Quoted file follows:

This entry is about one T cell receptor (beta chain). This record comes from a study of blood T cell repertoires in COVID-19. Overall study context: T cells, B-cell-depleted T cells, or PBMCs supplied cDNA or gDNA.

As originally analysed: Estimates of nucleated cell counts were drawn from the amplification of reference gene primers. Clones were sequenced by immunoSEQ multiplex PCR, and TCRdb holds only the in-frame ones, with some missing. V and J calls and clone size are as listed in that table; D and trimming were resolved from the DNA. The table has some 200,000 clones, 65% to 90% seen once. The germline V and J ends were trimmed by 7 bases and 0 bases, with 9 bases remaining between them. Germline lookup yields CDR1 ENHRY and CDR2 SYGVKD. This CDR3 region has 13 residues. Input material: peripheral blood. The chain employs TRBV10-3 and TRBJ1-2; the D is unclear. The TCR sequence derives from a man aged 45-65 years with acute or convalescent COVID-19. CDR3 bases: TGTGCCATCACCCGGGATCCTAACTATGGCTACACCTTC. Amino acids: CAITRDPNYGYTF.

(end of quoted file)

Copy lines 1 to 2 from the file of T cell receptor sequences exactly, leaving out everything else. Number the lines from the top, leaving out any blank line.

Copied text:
This entry is about one T cell receptor (beta chain). This record comes from a study of blood T cell repertoires in COVID-19. Overall study context: T cells, B-cell-depleted T cells, or PBMCs supplied cDNA or gDNA.

As originally analysed: Estimates of nucleated cell counts were drawn from the amplification of reference gene primers. Clones were sequenced by immunoSEQ multiplex PCR, and TCRdb holds only the in-frame ones, with some missing. V and J calls and clone size are as listed in that table; D and trimming were resolved from the DNA. The table has some 200,000 clones, 65% to 90% seen once. The germline V and J ends were trimmed by 7 bases and 0 bases, with 9 bases remaining between them. Germline lookup yields CDR1 ENHRY and CDR2 SYGVKD. This CDR3 region has 13 residues. Input material: peripheral blood. The chain employs TRBV10-3 and TRBJ1-2; the D is unclear. The TCR sequence derives from a man aged 45-65 years with acute or convalescent COVID-19. CDR3 bases: TGTGCCATCACCCGGGATCCTAACTATGGCTACACCTTC. Amino acids: CAITRDPNYGYTF.